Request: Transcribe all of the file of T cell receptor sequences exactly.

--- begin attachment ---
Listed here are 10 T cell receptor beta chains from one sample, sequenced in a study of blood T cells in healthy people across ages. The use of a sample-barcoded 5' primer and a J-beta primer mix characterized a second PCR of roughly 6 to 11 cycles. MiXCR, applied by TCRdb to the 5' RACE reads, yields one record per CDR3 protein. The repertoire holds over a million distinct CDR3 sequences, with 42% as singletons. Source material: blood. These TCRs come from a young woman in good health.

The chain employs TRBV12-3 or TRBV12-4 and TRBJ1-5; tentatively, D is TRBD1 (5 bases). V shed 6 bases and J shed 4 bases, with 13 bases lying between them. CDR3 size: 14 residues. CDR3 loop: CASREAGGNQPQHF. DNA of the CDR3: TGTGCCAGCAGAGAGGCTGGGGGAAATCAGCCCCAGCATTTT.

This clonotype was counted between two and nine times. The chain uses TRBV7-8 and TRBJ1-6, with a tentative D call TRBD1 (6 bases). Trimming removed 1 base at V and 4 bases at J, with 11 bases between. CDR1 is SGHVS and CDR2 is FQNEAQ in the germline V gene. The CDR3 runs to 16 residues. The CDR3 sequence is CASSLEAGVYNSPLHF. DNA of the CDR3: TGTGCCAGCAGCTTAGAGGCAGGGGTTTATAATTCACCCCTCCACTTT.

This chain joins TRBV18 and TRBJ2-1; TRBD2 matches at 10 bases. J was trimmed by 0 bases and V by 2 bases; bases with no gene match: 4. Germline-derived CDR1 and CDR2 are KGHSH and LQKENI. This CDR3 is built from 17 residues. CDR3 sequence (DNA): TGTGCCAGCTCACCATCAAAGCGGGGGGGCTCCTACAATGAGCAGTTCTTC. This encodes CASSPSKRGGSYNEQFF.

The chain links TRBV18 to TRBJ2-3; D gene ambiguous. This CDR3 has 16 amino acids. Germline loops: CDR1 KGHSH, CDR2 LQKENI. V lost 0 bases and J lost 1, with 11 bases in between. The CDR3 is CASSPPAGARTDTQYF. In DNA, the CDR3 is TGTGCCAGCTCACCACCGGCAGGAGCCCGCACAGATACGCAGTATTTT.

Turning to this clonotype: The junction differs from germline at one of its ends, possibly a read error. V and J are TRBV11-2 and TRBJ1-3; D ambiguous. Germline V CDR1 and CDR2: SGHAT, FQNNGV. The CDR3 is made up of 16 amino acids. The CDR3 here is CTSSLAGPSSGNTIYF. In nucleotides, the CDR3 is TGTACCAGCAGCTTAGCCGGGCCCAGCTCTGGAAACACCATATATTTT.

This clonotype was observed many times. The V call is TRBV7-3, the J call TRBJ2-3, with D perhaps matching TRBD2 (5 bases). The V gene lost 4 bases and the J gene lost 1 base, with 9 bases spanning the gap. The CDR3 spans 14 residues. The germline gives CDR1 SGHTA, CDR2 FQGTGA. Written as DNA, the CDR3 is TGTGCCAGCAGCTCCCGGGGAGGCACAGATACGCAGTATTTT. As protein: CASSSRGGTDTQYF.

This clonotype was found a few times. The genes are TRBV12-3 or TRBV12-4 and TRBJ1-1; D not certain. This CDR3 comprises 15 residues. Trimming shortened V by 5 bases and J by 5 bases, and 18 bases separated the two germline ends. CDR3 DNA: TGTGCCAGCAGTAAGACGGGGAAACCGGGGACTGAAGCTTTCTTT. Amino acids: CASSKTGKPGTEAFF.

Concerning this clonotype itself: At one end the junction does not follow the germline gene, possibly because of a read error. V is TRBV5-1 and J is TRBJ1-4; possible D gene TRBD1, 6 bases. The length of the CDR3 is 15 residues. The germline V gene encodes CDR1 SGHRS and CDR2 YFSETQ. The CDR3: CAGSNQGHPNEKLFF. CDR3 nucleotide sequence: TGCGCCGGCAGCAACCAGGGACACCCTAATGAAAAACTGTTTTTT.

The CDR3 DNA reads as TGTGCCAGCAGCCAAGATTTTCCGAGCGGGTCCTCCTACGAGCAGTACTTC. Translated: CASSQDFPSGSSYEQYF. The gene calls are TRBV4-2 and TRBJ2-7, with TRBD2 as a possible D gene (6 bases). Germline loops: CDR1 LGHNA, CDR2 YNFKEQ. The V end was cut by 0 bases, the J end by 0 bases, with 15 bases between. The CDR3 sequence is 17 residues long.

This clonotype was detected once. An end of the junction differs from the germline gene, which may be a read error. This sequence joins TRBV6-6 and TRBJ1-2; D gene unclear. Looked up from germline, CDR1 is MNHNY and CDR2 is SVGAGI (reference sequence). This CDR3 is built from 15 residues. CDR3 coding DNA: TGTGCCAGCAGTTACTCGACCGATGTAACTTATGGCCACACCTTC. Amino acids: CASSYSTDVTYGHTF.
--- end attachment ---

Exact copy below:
Listed here are 10 T cell receptor beta chains from one sample, sequenced in a study of blood T cells in healthy people across ages. The use of a sample-barcoded 5' primer and a J-beta primer mix characterized a second PCR of roughly 6 to 11 cycles. MiXCR, applied by TCRdb to the 5' RACE reads, yields one record per CDR3 protein. The repertoire holds over a million distinct CDR3 sequences, with 42% as singletons. Source material: blood. These TCRs come from a young woman in good health.

The chain employs TRBV12-3 or TRBV12-4 and TRBJ1-5; tentatively, D is TRBD1 (5 bases). V shed 6 bases and J shed 4 bases, with 13 bases lying between them. CDR3 size: 14 residues. CDR3 loop: CASREAGGNQPQHF. DNA of the CDR3: TGTGCCAGCAGAGAGGCTGGGGGAAATCAGCCCCAGCATTTT.

This clonotype was counted between two and nine times. The chain uses TRBV7-8 and TRBJ1-6, with a tentative D call TRBD1 (6 bases). Trimming removed 1 base at V and 4 bases at J, with 11 bases between. CDR1 is SGHVS and CDR2 is FQNEAQ in the germline V gene. The CDR3 runs to 16 residues. The CDR3 sequence is CASSLEAGVYNSPLHF. DNA of the CDR3: TGTGCCAGCAGCTTAGAGGCAGGGGTTTATAATTCACCCCTCCACTTT.

This chain joins TRBV18 and TRBJ2-1; TRBD2 matches at 10 bases. J was trimmed by 0 bases and V by 2 bases; bases with no gene match: 4. Germline-derived CDR1 and CDR2 are KGHSH and LQKENI. This CDR3 is built from 17 residues. CDR3 sequence (DNA): TGTGCCAGCTCACCATCAAAGCGGGGGGGCTCCTACAATGAGCAGTTCTTC. This encodes CASSPSKRGGSYNEQFF.

The chain links TRBV18 to TRBJ2-3; D gene ambiguous. This CDR3 has 16 amino acids. Germline loops: CDR1 KGHSH, CDR2 LQKENI. V lost 0 bases and J lost 1, with 11 bases in between. The CDR3 is CASSPPAGARTDTQYF. In DNA, the CDR3 is TGTGCCAGCTCACCACCGGCAGGAGCCCGCACAGATACGCAGTATTTT.

Turning to this clonotype: The junction differs from germline at one of its ends, possibly a read error. V and J are TRBV11-2 and TRBJ1-3; D ambiguous. Germline V CDR1 and CDR2: SGHAT, FQNNGV. The CDR3 is made up of 16 amino acids. The CDR3 here is CTSSLAGPSSGNTIYF. In nucleotides, the CDR3 is TGTACCAGCAGCTTAGCCGGGCCCAGCTCTGGAAACACCATATATTTT.

This clonotype was observed many times. The V call is TRBV7-3, the J call TRBJ2-3, with D perhaps matching TRBD2 (5 bases). The V gene lost 4 bases and the J gene lost 1 base, with 9 bases spanning the gap. The CDR3 spans 14 residues. The germline gives CDR1 SGHTA, CDR2 FQGTGA. Written as DNA, the CDR3 is TGTGCCAGCAGCTCCCGGGGAGGCACAGATACGCAGTATTTT. As protein: CASSSRGGTDTQYF.

This clonotype was found a few times. The genes are TRBV12-3 or TRBV12-4 and TRBJ1-1; D not certain. This CDR3 comprises 15 residues. Trimming shortened V by 5 bases and J by 5 bases, and 18 bases separated the two germline ends. CDR3 DNA: TGTGCCAGCAGTAAGACGGGGAAACCGGGGACTGAAGCTTTCTTT. Amino acids: CASSKTGKPGTEAFF.

Concerning this clonotype itself: At one end the junction does not follow the germline gene, possibly because of a read error. V is TRBV5-1 and J is TRBJ1-4; possible D gene TRBD1, 6 bases. The length of the CDR3 is 15 residues. The germline V gene encodes CDR1 SGHRS and CDR2 YFSETQ. The CDR3: CAGSNQGHPNEKLFF. CDR3 nucleotide sequence: TGCGCCGGCAGCAACCAGGGACACCCTAATGAAAAACTGTTTTTT.

The CDR3 DNA reads as TGTGCCAGCAGCCAAGATTTTCCGAGCGGGTCCTCCTACGAGCAGTACTTC. Translated: CASSQDFPSGSSYEQYF. The gene calls are TRBV4-2 and TRBJ2-7, with TRBD2 as a possible D gene (6 bases). Germline loops: CDR1 LGHNA, CDR2 YNFKEQ. The V end was cut by 0 bases, the J end by 0 bases, with 15 bases between. The CDR3 sequence is 17 residues long.

This clonotype was detected once. An end of the junction differs from the germline gene, which may be a read error. This sequence joins TRBV6-6 and TRBJ1-2; D gene unclear. Looked up from germline, CDR1 is MNHNY and CDR2 is SVGAGI (reference sequence). This CDR3 is built from 15 residues. CDR3 coding DNA: TGTGCCAGCAGTTACTCGACCGATGTAACTTATGGCCACACCTTC. Amino acids: CASSYSTDVTYGHTF.